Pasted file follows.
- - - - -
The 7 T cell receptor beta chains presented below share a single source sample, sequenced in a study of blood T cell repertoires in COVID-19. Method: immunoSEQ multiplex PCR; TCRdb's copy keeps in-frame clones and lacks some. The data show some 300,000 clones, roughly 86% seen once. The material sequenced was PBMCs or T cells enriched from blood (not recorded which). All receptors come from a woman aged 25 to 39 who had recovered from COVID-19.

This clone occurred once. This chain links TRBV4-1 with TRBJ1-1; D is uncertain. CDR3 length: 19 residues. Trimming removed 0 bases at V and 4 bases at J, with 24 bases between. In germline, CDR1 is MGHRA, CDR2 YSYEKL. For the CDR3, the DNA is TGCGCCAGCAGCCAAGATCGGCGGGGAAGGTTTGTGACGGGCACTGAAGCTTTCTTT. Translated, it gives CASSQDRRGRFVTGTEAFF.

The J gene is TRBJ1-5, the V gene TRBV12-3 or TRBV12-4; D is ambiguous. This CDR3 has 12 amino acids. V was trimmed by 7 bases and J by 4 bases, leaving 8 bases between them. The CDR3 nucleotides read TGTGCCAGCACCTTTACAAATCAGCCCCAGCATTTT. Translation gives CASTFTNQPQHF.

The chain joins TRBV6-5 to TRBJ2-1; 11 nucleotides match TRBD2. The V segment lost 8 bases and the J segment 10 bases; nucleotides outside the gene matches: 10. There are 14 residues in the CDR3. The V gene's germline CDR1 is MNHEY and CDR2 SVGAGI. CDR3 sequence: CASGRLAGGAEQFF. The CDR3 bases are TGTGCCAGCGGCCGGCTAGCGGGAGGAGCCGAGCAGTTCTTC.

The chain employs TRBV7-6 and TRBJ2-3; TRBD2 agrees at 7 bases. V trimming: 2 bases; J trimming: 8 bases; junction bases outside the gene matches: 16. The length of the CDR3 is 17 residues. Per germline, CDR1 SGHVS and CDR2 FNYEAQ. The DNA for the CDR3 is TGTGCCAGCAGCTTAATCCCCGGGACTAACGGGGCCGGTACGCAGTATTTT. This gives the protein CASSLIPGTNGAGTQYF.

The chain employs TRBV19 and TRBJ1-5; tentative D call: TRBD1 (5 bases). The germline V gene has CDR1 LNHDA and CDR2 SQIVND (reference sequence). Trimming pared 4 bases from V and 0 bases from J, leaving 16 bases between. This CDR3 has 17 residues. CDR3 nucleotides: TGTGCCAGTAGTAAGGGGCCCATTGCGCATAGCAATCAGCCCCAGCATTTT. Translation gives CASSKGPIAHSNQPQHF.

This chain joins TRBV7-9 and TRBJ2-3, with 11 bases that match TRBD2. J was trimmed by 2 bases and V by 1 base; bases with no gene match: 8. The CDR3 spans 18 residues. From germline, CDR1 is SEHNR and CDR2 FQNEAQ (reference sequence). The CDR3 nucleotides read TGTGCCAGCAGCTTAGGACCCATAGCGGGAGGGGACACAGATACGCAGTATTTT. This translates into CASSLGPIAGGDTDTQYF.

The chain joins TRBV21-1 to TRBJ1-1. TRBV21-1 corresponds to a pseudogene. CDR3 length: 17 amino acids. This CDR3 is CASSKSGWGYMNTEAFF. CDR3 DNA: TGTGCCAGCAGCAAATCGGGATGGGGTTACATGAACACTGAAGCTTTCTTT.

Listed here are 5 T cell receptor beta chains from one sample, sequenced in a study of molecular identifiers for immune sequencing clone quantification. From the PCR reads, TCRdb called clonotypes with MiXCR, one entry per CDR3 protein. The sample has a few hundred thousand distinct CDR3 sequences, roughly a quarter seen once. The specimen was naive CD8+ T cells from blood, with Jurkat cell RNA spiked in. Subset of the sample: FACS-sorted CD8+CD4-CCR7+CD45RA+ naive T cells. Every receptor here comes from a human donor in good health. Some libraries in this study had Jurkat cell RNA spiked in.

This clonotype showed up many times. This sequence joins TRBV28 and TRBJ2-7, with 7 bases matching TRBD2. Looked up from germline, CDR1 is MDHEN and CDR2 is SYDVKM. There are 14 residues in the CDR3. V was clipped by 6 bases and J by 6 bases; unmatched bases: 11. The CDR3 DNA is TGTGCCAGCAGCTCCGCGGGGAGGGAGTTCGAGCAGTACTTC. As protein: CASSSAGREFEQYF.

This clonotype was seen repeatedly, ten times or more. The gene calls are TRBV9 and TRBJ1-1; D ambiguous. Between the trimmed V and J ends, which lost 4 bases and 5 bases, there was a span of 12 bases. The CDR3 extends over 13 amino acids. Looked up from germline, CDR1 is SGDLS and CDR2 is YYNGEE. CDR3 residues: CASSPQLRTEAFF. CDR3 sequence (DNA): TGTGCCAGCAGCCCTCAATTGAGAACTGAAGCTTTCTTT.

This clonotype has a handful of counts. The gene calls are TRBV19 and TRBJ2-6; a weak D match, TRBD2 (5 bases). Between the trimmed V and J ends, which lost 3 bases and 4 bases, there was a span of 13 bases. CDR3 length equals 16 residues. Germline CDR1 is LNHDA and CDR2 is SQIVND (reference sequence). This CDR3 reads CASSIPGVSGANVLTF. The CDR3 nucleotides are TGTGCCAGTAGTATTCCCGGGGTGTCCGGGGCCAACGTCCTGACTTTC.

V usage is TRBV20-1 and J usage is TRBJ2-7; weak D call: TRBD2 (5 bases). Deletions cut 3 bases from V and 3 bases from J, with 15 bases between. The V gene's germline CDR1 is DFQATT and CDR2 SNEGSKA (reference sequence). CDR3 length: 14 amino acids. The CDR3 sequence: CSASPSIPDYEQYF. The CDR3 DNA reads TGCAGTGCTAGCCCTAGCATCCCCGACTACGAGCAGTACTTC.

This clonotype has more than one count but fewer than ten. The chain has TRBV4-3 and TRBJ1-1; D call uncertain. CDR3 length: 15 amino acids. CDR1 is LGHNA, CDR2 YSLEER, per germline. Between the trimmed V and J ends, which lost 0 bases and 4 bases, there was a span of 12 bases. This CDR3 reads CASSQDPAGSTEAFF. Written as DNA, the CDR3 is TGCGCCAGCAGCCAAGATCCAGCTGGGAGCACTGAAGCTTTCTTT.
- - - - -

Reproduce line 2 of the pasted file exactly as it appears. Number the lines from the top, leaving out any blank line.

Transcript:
This clone occurred once. This chain links TRBV4-1 with TRBJ1-1; D is uncertain. CDR3 length: 19 residues. Trimming removed 0 bases at V and 4 bases at J, with 24 bases between. In germline, CDR1 is MGHRA, CDR2 YSYEKL. For the CDR3, the DNA is TGCGCCAGCAGCCAAGATCGGCGGGGAAGGTTTGTGACGGGCACTGAAGCTTTCTTT. Translated, it gives CASSQDRRGRFVTGTEAFF.